After the Byzantine Empire restored imperial control over Rome, the city had become a peripheral city within the empire. Its importance stemmed from being the seat of the Pope, the first in order among five foremost Patriarchs of the Church, and the city's population was not specially administered and lacked political participation in wider imperial affairs except for its interactions with the papacy. [35] Under Byzantine rule, the Popes often used the fact that they had the backing of the "people of Rome" as a legitimizing factor when clashing with the emperors. The political implications of the name and citizenry of Rome thus remained somewhat important, at least in the eyes of the westerners. [19]

When the temporal power of the popes was established through the foundation of the Papal States (established through the Frankish king Pepin granting control of former Byzantine provinces conquered from the Lombards to the Pope), the population of the city of Rome became a constitutional identity which accompanied and supported the sovereignty of the popes. In the minds of the contemporary popes, the sovereign of the Papal States was Saint Peter, who delegated control to his vicars on Earth, the popes. However, the popes were too deeply rooted in the Roman imperial system to imagine a worldly government established only on religious relationships. As such, the "Romans" became the political body of this new state and the term, once used for all the inhabitants of Byzantine Italy, became increasingly used to exclusively refer to the inhabitants of the city. After Pepin's donations the Popes also revived the concept of respublica Romanorum as something associated with, but distinct from, the Church. In the new version of the idea, the Pope was the lord of the Romans, but the Romans themselves, as citizens of Rome, had a share in the public rights connected to the sovereignty of the city. [35]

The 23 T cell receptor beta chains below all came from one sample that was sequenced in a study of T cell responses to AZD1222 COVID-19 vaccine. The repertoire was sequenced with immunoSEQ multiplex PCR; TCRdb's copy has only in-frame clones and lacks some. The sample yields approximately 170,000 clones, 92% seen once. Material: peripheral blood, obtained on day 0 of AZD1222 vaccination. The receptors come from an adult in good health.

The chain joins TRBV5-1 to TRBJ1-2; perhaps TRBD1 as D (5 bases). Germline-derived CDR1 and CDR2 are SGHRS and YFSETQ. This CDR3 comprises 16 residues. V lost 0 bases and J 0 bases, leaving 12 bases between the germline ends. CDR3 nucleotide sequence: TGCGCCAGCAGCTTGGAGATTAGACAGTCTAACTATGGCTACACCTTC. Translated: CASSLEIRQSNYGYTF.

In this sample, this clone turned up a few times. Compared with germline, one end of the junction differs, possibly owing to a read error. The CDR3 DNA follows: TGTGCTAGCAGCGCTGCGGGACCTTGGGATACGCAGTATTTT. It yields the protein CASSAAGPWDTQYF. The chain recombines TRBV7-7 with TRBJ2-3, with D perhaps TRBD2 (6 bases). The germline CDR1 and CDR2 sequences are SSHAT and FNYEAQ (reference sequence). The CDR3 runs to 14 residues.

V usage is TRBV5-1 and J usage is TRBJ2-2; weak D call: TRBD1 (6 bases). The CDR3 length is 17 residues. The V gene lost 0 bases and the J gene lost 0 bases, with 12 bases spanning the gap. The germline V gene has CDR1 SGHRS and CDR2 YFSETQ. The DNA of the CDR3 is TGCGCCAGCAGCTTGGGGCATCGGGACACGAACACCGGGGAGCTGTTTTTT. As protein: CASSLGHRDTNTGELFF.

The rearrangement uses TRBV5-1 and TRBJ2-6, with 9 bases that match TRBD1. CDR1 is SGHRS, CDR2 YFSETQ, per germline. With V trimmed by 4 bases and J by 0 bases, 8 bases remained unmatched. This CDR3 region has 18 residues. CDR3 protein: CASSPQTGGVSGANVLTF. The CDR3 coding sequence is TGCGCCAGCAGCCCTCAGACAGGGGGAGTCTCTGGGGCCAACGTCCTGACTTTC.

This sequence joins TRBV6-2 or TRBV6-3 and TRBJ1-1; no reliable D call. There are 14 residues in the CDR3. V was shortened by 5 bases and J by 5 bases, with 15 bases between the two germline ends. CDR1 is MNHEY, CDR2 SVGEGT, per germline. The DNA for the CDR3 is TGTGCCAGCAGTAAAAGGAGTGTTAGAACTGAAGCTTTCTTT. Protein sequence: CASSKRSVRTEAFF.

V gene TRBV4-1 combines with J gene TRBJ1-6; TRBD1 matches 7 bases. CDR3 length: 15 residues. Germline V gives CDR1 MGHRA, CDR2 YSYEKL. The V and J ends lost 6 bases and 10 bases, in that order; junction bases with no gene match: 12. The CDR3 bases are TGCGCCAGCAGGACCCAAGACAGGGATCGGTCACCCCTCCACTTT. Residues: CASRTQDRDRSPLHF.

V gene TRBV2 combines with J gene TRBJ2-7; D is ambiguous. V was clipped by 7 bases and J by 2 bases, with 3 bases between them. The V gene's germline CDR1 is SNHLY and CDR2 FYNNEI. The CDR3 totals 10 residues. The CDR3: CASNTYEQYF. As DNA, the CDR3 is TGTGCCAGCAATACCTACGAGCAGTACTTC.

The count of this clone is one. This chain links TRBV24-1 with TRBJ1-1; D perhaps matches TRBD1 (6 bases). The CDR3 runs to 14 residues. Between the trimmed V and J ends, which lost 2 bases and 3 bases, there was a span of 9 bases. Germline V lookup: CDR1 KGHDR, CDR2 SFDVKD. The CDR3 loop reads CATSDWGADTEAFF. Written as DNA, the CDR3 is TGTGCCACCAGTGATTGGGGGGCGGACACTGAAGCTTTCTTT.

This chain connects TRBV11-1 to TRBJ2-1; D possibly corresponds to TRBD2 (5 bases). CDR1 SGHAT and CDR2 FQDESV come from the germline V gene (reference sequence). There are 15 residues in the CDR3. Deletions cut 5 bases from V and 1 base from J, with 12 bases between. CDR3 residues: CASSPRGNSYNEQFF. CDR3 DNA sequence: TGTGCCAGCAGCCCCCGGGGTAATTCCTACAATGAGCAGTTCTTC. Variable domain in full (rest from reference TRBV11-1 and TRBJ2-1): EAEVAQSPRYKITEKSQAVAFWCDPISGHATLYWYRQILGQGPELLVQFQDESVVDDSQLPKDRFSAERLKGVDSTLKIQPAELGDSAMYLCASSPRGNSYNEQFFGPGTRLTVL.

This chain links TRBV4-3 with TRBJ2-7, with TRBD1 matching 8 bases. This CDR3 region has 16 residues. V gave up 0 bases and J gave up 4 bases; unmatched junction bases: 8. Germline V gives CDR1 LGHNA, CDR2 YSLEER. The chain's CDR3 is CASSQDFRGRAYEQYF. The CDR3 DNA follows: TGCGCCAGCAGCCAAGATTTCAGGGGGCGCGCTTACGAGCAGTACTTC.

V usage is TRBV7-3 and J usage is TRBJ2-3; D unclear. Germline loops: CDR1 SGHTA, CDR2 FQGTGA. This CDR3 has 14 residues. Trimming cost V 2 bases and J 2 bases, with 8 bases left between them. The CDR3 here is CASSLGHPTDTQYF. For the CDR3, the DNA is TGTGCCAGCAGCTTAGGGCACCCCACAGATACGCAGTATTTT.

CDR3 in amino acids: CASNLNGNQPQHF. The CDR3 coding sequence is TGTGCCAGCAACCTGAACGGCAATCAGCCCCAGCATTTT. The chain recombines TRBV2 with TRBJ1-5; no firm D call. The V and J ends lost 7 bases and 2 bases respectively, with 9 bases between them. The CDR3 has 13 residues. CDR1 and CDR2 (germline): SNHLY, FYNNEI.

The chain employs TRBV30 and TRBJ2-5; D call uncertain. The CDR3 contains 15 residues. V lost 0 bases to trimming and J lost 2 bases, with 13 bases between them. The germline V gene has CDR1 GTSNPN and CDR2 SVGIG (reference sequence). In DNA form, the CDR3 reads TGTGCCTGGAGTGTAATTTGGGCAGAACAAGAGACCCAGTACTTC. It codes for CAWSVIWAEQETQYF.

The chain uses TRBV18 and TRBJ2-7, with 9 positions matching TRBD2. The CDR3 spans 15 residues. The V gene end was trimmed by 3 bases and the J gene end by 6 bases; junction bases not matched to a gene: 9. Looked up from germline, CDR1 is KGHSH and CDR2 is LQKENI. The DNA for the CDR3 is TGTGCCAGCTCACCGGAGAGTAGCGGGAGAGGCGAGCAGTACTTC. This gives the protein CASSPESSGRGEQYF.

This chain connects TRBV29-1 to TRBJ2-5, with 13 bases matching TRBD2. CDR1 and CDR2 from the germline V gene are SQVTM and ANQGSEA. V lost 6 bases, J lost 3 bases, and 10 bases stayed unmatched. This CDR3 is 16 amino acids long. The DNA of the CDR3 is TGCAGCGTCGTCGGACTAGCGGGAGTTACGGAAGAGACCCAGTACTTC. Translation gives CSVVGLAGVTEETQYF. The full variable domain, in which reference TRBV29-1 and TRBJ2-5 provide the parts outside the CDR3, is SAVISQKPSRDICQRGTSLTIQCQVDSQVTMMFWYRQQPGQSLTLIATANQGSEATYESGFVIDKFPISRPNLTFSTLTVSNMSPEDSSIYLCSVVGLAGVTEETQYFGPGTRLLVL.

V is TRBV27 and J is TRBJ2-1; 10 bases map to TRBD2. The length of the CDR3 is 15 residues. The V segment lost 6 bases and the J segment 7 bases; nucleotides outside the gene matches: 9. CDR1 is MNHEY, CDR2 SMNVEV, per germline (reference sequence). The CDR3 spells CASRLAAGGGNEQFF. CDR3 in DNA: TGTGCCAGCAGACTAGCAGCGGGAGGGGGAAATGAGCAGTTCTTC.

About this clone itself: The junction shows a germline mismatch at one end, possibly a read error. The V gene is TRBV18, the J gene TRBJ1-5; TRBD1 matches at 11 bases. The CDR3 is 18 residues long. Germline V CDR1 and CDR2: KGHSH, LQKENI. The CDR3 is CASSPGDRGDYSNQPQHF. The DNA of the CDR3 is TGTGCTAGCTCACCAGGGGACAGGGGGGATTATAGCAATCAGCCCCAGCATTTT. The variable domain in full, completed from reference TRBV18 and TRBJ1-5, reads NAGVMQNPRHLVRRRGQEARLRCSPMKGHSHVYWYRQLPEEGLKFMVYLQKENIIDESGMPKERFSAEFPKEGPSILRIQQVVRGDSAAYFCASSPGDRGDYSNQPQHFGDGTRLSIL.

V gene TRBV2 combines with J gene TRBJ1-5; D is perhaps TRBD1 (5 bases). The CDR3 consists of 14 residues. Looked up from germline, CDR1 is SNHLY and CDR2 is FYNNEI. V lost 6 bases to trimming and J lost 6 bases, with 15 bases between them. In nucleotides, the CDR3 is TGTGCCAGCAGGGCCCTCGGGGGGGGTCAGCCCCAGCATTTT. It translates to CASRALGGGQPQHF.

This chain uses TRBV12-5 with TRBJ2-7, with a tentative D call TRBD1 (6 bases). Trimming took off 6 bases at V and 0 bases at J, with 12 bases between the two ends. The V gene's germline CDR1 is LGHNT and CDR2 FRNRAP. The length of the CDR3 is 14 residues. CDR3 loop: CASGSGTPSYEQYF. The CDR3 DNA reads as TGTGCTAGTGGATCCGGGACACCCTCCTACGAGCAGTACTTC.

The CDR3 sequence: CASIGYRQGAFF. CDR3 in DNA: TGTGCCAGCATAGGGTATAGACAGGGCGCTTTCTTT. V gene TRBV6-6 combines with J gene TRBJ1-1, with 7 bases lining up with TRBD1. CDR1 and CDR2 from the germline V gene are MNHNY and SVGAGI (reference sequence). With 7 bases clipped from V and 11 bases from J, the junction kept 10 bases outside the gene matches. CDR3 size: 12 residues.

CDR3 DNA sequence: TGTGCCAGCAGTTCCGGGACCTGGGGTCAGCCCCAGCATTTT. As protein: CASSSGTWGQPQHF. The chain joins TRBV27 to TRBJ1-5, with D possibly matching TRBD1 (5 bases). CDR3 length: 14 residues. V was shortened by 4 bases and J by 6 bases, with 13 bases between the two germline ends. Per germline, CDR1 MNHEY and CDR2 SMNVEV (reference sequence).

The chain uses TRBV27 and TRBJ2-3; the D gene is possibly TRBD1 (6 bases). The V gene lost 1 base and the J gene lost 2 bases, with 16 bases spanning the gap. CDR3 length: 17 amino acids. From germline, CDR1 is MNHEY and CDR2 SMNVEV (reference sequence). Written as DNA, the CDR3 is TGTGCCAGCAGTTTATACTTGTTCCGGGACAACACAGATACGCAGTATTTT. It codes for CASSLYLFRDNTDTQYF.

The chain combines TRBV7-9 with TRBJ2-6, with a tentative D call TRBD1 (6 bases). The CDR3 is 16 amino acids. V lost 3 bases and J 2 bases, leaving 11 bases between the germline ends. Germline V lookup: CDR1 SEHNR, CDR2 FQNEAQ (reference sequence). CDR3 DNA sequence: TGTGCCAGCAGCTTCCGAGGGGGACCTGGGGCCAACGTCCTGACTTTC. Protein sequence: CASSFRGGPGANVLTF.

Medieval sources on the "Romans" as the people living in Rome are generally quite hostile. The Romans are frequently described as being "as proud as they are helpless" and as speaking the ugliest of all the Italian dialects. Because they repeatedly attempted to take a position independent from the Papacy and/or the Holy Roman Emperors (both of whom were considered as more universal rulers whose policies extended much further than the city itself), the Romans were often seen as intruders in affairs that exceeded their competence. The Roman people were in turn overwhelmingly negatively oriented towards the Franks, whom they identified as "the Gauls". The Frankish emperors from Charlemagne onwards decreed that Frankish law could be used in the courts of their empire when demanded. This soured relations, and Frankish nobility who visited Italy and Rome would often speak in their own Frankish language when they did not want the Romans to understand them. Roman sources from this time typically describe "the Gauls" as vain, aggressive and insolent. The Roman dislike for the Franks sometimes turned into fear, as the Franks would more and more frequently appear outside their gates with armies. [35]